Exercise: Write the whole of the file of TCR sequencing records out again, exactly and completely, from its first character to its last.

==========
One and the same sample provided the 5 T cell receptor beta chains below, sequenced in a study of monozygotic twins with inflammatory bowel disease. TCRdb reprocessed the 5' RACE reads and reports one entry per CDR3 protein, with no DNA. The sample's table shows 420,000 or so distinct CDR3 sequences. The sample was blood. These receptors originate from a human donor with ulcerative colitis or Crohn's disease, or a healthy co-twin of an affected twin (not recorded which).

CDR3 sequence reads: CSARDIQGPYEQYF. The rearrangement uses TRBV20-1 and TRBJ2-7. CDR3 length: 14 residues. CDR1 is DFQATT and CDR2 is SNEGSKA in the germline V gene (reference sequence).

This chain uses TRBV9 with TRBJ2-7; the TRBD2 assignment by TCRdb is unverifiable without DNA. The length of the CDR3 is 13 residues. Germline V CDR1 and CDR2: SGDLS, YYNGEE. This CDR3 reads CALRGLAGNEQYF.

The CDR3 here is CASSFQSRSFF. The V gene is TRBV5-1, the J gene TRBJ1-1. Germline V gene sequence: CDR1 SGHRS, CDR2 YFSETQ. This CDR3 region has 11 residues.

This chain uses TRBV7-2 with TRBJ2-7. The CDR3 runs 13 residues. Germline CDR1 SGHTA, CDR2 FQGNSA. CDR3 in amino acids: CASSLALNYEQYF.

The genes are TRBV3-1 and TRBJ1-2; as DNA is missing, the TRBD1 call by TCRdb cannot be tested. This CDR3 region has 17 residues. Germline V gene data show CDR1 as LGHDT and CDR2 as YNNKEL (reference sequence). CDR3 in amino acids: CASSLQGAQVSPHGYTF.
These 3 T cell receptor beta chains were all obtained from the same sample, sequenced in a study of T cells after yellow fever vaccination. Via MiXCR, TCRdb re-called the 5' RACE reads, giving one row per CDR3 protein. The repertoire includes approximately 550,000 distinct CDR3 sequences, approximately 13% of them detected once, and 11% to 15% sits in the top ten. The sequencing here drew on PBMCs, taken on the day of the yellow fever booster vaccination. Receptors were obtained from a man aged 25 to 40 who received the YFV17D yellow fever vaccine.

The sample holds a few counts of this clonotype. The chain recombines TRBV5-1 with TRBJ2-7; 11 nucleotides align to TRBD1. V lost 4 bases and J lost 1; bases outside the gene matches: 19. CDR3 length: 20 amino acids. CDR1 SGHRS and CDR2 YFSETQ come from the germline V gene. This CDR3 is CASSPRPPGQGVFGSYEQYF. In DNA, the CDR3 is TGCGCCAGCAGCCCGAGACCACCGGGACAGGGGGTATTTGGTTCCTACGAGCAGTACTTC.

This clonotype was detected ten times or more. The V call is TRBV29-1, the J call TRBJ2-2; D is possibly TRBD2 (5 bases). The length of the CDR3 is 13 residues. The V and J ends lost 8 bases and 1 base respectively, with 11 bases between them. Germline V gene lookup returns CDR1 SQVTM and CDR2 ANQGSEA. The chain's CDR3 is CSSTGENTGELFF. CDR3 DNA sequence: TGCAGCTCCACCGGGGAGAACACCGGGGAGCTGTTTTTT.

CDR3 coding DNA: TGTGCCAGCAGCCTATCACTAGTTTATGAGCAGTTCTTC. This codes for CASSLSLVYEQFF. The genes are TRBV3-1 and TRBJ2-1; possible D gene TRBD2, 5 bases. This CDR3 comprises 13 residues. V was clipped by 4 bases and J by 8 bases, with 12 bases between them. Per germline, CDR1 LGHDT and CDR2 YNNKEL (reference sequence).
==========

One and the same sample provided the 5 T cell receptor beta chains below, sequenced in a study of monozygotic twins with inflammatory bowel disease. TCRdb reprocessed the 5' RACE reads and reports one entry per CDR3 protein, with no DNA. The sample's table shows 420,000 or so distinct CDR3 sequences. The sample was blood. These receptors originate from a human donor with ulcerative colitis or Crohn's disease, or a healthy co-twin of an affected twin (not recorded which).

CDR3 sequence reads: CSARDIQGPYEQYF. The rearrangement uses TRBV20-1 and TRBJ2-7. CDR3 length: 14 residues. CDR1 is DFQATT and CDR2 is SNEGSKA in the germline V gene (reference sequence).

This chain uses TRBV9 with TRBJ2-7; the TRBD2 assignment by TCRdb is unverifiable without DNA. The length of the CDR3 is 13 residues. Germline V CDR1 and CDR2: SGDLS, YYNGEE. This CDR3 reads CALRGLAGNEQYF.

The CDR3 here is CASSFQSRSFF. The V gene is TRBV5-1, the J gene TRBJ1-1. Germline V gene sequence: CDR1 SGHRS, CDR2 YFSETQ. This CDR3 region has 11 residues.

This chain uses TRBV7-2 with TRBJ2-7. The CDR3 runs 13 residues. Germline CDR1 SGHTA, CDR2 FQGNSA. CDR3 in amino acids: CASSLALNYEQYF.

The genes are TRBV3-1 and TRBJ1-2; as DNA is missing, the TRBD1 call by TCRdb cannot be tested. This CDR3 region has 17 residues. Germline V gene data show CDR1 as LGHDT and CDR2 as YNNKEL (reference sequence). CDR3 in amino acids: CASSLQGAQVSPHGYTF.
These 3 T cell receptor beta chains were all obtained from the same sample, sequenced in a study of T cells after yellow fever vaccination. Via MiXCR, TCRdb re-called the 5' RACE reads, giving one row per CDR3 protein. The repertoire includes approximately 550,000 distinct CDR3 sequences, approximately 13% of them detected once, and 11% to 15% sits in the top ten. The sequencing here drew on PBMCs, taken on the day of the yellow fever booster vaccination. Receptors were obtained from a man aged 25 to 40 who received the YFV17D yellow fever vaccine.

The sample holds a few counts of this clonotype. The chain recombines TRBV5-1 with TRBJ2-7; 11 nucleotides align to TRBD1. V lost 4 bases and J lost 1; bases outside the gene matches: 19. CDR3 length: 20 amino acids. CDR1 SGHRS and CDR2 YFSETQ come from the germline V gene. This CDR3 is CASSPRPPGQGVFGSYEQYF. In DNA, the CDR3 is TGCGCCAGCAGCCCGAGACCACCGGGACAGGGGGTATTTGGTTCCTACGAGCAGTACTTC.

This clonotype was detected ten times or more. The V call is TRBV29-1, the J call TRBJ2-2; D is possibly TRBD2 (5 bases). The length of the CDR3 is 13 residues. The V and J ends lost 8 bases and 1 base respectively, with 11 bases between them. Germline V gene lookup returns CDR1 SQVTM and CDR2 ANQGSEA. The chain's CDR3 is CSSTGENTGELFF. CDR3 DNA sequence: TGCAGCTCCACCGGGGAGAACACCGGGGAGCTGTTTTTT.

CDR3 coding DNA: TGTGCCAGCAGCCTATCACTAGTTTATGAGCAGTTCTTC. This codes for CASSLSLVYEQFF. The genes are TRBV3-1 and TRBJ2-1; possible D gene TRBD2, 5 bases. This CDR3 comprises 13 residues. V was clipped by 4 bases and J by 8 bases, with 12 bases between them. Per germline, CDR1 LGHDT and CDR2 YNNKEL (reference sequence).